The Qajars (Kadjars) and the Agha Khans

 

Very few people know of the history and the relationship between the Agha Khans and the Qajars (Kadjars), fewer still remember that the Agha Khans are originally a Persian dynasty! The title Agha Khan was an honorific title bestowed by Fath Ali Shah on his son-in-law Hassan Ali Shah (ca.1800-1881), the leader of the Ismaili Shi'as of Persia. Agha Khan means "dear sir," and is thus both a term of endearment and an honorific title. Agha Khan of Mahallat (Aga Khan Mahallati, or Aga Khan I), married Princess Sarv-e Jahan Khanum, Fath Ali Shah's daughter and sister of Abbas Mirza Naeb-Saltaneh, and thus the connection between the two families starts with him. (*)

Though Agha Khan I later becomes a bitter enemy of the Qajars (Kadjars), particularly Mohammad Shah, and sides with the British against the Qajar (Kadjar) Shahs, the enmity between the two houses soon subsides, and his son Ali Shah, Agha Khan II (ca 1830-1885), marries Nasser-ed-Din Shah's niece, Princess Shams-al Muluk.(#)

Ali Shah, Agha Khan II, was already related to both Nasser-ed-Din Shah and his own future wife because he was himself Fath Ali Shah's grand-son and thus Nasser-ed-Din Shah's first cousin! For these reasons Agha Khan I descendants are related by blood to the Qajars (Kadjars). The title Agha Khan was only bestowed once by Qajar (Kadjar) Shahs, and refers exclusively to the Ismaili Imams. Today it has become the equivalent of their last name, thus Prince Sadruddin Agha Khan, and thus also Prince Karim Agha Khan, the present Agha Khan (Aga Khan) IV. (@)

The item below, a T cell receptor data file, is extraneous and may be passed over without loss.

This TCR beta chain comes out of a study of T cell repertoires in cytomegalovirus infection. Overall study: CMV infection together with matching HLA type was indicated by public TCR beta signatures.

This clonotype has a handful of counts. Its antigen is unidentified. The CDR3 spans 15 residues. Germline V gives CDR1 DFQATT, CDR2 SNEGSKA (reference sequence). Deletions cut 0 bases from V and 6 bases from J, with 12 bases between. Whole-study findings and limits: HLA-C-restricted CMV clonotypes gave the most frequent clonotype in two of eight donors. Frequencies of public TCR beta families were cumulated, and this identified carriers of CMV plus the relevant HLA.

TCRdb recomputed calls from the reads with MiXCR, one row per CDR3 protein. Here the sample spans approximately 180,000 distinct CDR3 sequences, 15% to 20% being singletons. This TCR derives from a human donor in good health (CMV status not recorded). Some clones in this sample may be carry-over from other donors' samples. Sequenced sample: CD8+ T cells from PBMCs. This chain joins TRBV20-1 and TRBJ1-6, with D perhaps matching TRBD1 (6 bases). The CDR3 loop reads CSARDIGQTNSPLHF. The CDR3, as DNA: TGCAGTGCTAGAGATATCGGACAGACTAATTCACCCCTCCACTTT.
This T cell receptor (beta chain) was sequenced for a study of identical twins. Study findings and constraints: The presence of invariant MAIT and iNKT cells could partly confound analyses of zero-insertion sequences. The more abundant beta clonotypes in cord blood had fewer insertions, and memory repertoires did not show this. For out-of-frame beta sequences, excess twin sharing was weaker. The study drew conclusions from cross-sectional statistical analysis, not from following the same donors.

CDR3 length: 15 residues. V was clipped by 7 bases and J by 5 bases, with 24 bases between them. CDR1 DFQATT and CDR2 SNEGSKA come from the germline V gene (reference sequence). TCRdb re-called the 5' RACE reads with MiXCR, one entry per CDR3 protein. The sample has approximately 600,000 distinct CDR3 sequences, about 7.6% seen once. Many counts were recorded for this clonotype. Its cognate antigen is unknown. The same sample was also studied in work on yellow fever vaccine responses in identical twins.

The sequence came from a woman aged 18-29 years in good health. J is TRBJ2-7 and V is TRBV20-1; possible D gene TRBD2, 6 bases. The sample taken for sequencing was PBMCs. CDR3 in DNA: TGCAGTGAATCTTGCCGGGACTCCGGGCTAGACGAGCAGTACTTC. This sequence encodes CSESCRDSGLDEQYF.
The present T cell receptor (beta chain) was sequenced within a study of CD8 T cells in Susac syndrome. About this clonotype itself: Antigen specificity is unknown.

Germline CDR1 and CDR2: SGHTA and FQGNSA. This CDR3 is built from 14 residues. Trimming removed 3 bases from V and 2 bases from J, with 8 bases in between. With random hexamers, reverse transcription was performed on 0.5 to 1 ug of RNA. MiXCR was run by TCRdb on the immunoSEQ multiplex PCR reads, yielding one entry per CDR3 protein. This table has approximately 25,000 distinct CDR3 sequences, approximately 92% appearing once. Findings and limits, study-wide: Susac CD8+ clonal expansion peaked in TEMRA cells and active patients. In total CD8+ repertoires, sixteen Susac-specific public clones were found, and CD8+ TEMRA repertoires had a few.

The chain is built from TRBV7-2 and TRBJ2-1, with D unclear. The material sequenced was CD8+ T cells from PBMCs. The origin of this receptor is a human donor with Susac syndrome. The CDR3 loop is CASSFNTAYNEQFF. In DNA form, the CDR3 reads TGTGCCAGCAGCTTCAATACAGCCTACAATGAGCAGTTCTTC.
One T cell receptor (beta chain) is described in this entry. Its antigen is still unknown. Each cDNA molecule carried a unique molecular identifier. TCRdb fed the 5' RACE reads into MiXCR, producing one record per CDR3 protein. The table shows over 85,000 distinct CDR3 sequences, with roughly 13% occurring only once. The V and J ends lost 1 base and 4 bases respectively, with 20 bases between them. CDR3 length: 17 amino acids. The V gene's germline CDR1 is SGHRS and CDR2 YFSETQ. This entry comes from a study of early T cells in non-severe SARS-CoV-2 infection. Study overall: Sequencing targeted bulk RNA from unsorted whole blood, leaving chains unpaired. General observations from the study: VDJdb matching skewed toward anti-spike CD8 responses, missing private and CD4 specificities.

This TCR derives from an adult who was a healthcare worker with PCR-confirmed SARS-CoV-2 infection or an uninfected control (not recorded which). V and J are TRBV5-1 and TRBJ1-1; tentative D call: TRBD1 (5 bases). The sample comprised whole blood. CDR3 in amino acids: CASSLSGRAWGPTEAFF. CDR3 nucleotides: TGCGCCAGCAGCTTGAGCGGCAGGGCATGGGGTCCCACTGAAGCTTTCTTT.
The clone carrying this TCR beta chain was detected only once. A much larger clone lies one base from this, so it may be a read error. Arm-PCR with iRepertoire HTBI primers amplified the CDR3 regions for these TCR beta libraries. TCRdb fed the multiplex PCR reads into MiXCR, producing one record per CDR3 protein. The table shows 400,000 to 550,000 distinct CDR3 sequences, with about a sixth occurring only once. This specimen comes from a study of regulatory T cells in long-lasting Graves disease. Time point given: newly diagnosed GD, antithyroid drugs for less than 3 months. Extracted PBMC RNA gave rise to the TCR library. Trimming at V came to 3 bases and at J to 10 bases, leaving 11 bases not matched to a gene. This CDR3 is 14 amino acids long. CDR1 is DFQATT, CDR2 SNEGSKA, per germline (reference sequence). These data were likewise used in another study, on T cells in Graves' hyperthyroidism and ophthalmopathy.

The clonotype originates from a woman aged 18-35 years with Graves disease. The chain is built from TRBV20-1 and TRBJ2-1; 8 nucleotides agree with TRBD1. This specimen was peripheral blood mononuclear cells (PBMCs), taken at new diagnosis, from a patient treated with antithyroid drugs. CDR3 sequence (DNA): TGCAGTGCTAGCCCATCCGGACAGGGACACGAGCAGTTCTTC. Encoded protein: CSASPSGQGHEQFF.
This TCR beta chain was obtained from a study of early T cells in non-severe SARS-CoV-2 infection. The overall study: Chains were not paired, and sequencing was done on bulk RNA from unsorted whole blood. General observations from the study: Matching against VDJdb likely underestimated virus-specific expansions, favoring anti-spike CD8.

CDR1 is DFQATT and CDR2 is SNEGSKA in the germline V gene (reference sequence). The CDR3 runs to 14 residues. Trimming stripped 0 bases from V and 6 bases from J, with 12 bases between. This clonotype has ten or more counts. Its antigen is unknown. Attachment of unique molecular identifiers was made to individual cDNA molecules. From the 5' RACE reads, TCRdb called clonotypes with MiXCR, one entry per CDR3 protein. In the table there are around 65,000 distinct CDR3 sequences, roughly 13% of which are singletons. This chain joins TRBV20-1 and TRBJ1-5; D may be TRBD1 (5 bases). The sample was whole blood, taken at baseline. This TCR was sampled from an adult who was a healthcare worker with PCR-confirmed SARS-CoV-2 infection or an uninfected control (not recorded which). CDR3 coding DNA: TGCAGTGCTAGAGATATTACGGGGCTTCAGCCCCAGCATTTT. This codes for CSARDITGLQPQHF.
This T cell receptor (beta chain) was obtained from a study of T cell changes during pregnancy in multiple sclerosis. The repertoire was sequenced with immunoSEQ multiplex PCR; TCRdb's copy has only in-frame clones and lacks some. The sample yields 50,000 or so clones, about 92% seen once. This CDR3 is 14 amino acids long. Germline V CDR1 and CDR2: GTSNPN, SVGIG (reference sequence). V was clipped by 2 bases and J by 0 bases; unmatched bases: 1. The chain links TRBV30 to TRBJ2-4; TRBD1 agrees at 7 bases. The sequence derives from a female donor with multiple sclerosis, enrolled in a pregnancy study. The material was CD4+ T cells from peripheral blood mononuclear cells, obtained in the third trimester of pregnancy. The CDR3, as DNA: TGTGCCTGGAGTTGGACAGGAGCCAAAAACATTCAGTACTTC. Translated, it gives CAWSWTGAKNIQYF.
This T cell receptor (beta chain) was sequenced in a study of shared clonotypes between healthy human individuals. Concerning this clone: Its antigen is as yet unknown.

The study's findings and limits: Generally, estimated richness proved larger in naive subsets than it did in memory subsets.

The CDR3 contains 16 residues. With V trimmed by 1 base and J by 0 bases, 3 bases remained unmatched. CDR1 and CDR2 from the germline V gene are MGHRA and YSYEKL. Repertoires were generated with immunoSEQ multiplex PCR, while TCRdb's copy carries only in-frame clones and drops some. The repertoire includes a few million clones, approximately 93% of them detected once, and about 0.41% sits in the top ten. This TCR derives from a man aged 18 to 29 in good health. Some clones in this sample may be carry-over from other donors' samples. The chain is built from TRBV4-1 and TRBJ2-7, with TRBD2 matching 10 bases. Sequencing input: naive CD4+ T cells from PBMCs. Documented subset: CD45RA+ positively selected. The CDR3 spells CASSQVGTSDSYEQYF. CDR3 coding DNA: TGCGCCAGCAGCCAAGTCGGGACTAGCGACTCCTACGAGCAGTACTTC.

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Notes:

 
*) For an explanation of the meaning of the term "Agha Khan" on the official site of the present Agha Khan, please click here. NEW!
#) According to Anne Edwards, (vide infra), she was the niece of Nasser-ed-Din Shah. In actuality her paternal aunt was one of the wives of Nasser-ed-Din Shah, and she, herself, was a descendant of Fath Ali Shah through her mother. (This information was gratefully received from Mr. Fereydoun Barjesteh, whose project on Qajar (Kadjar) families promises to eclipse any undertaken so far!)
@) For a profile of the present Agha Khan, click here. For the Ismaili Home Page, click here. For a recent article about Prince Sadruddin Agha Khan emphasizing his Qajar (Kadjar) ancestry, please click here. NEW!

Sources:

Mihir Bose, The Aga Khans, The Windmill Press, Surrey, 1984.
Anne Edwards, Throne of Gold: The Lives of the Aga Khans, William Morrow and Co., New York, 1995.
Prince Sadruddin Agha Khan, lecture on the occasion of his father's (Aga Khan III) centenary.
 
 

 

 

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